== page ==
According to new data released today by the real estate website Zillow, fewer homeowners are underwater on their mortgage — those who owe more in payments than their house is currently worth — than were underwater last year. In 2009, 23 percent of homeowners were submerged, which has dropped to 21.5 percent today.
Of course, that still means that more than one in five homeowners is in the unenviable position of having a mortgage that’s bigger than the value of their house. And the reason for the drop isn’t that the housing sector is healing, but that “more homes entered the foreclosure process.”
“While some of the downward pressure on negative equity is coming from stabilization in home value trends, the larger factor is the enormous volume of foreclosures occurring within the stock of homes in negative equity,” said Zillow chief economist Stan Humphries. This makes sense because, as Charles Hugh Smith notes at DailyFinance, “the data confirms the common-sense expectation that there’s a direct correlation between negative equity and foreclosures”:
At this point, “there are 4.1 million homeowners with more than 50% negative equity,” meaning their homes are worth only half their mortgage.
Zillow noted that “foreclosures again reached a new peak in June, with more than one out of every 1,000 U.S. homes being foreclosed upon during the month.” According to Realty Trac, foreclosure are up in 75 percent of the country’s metro areas. “More than 3 million households are seen getting at least one foreclosure notice this year, and this record will be surpassed slightly at the peak of next year,” Realtry Trac estimated.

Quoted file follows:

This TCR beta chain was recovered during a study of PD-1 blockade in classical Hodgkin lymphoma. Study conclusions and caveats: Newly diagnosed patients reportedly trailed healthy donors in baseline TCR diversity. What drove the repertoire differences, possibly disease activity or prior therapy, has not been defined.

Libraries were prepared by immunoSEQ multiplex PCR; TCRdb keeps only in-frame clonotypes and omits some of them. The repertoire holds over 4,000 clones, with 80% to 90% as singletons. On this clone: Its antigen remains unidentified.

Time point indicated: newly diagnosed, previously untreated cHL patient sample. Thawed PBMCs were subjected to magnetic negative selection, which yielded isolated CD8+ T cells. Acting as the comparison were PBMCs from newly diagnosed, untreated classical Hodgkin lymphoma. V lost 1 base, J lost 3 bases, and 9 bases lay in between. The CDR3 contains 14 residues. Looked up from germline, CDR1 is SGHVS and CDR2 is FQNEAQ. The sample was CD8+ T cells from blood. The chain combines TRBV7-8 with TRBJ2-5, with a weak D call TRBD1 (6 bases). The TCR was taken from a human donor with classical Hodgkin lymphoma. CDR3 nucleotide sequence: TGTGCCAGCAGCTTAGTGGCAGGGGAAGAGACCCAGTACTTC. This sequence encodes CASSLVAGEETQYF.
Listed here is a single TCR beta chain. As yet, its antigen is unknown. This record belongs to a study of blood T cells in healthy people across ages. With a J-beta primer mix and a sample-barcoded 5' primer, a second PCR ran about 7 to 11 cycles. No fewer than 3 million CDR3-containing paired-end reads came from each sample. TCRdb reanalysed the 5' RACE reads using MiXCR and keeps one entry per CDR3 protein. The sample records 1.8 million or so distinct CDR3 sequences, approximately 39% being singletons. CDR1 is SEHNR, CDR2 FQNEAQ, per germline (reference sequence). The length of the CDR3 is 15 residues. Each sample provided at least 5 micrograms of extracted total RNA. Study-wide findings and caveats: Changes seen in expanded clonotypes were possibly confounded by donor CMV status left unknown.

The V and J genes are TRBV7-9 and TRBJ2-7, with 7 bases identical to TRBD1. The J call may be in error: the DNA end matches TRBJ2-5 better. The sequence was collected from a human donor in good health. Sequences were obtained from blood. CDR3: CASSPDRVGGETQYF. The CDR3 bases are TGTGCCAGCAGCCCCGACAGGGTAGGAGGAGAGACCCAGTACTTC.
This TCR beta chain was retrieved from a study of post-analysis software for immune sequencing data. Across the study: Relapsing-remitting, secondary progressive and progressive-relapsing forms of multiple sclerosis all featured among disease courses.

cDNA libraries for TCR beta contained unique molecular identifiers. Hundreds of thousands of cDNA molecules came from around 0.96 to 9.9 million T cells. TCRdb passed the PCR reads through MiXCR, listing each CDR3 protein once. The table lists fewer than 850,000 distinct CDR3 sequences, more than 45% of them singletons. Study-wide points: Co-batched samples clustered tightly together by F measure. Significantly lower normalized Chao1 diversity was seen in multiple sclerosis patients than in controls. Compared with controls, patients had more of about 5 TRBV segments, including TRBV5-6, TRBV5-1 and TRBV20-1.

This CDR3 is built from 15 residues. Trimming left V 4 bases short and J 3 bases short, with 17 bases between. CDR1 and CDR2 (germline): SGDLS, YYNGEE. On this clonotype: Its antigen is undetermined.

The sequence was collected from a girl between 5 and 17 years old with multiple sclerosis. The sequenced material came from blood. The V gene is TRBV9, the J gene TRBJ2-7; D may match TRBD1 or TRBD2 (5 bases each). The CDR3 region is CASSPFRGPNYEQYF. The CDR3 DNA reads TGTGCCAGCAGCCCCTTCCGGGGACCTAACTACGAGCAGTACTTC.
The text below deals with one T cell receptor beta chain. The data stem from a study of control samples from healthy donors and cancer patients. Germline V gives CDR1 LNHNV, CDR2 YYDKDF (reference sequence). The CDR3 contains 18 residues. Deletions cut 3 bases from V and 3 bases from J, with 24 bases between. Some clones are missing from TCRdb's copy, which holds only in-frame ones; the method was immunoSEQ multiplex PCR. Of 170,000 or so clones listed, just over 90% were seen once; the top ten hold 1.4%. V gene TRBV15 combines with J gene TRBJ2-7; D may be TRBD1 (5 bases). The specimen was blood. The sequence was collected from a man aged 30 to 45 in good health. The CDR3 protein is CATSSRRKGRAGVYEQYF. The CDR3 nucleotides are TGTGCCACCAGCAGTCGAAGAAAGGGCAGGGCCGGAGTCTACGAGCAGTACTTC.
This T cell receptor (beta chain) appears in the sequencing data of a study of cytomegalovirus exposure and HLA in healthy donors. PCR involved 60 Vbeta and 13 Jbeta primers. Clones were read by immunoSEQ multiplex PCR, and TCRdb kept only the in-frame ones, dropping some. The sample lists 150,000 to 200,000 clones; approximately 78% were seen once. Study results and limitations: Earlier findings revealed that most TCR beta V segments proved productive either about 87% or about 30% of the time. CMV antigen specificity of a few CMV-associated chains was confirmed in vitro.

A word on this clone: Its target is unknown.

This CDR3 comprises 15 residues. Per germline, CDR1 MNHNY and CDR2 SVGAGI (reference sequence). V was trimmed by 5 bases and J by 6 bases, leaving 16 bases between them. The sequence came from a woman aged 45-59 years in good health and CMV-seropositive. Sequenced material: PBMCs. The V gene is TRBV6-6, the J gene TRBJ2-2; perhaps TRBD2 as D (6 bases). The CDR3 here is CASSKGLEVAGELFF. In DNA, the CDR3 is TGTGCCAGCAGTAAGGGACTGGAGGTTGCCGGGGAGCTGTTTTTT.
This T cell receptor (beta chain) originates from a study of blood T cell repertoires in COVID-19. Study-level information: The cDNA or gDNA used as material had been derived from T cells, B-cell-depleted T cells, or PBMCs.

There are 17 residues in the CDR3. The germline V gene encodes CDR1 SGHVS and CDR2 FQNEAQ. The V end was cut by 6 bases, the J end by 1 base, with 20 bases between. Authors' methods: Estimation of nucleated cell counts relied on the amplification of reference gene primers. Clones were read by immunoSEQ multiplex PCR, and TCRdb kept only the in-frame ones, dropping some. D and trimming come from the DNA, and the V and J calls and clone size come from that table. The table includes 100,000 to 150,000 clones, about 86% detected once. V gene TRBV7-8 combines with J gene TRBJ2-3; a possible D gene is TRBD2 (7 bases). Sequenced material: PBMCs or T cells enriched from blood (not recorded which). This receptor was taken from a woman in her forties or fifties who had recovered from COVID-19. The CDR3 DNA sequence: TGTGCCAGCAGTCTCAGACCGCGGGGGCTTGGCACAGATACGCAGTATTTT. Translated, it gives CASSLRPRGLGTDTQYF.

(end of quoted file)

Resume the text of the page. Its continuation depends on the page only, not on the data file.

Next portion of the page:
The foreclosure crisis is going to remain a rock on top of the economy, holding back any recovery, until it gets somewhat resolved. “It’s certainly a weight on the economy,” said Mark Zandi, chief economist at Moody’s Economy.com. “Nothing works all that well in the economy when house prices are falling.” But the programs that have come out of the Obama administration and Congress have not been on a scale commensurate with the problem.
The Home Affordable Modification Program (HAMP) has had nearly 40 percent of the borrowers who begin the program drop out, far more than successfully receive a permanent mortgage modification. And the fixes that Treasury has proposed for the program, while certainly helpful for the families that they reach, are simply too small to deal with the scope of the problem.
Last week, the Cleveland Federal Reserve Bank released research showing that the implementation of judicial loan modification in bankruptcy — known as “cram down” — is a good way to incentivize private loan modifications, as the banks suddenly risk having a judge unilaterally reduce the amount of a loan. Of course, legislation giving judges this ability has come up for a vote repeatedly in Congress, but has been defeated each time, prompting Sen. Dick Durbin (D-IL) to say that the banks “frankly, own the place.”
For more on The Forgotten Foreclosure Crisis, read today’s Progress Report.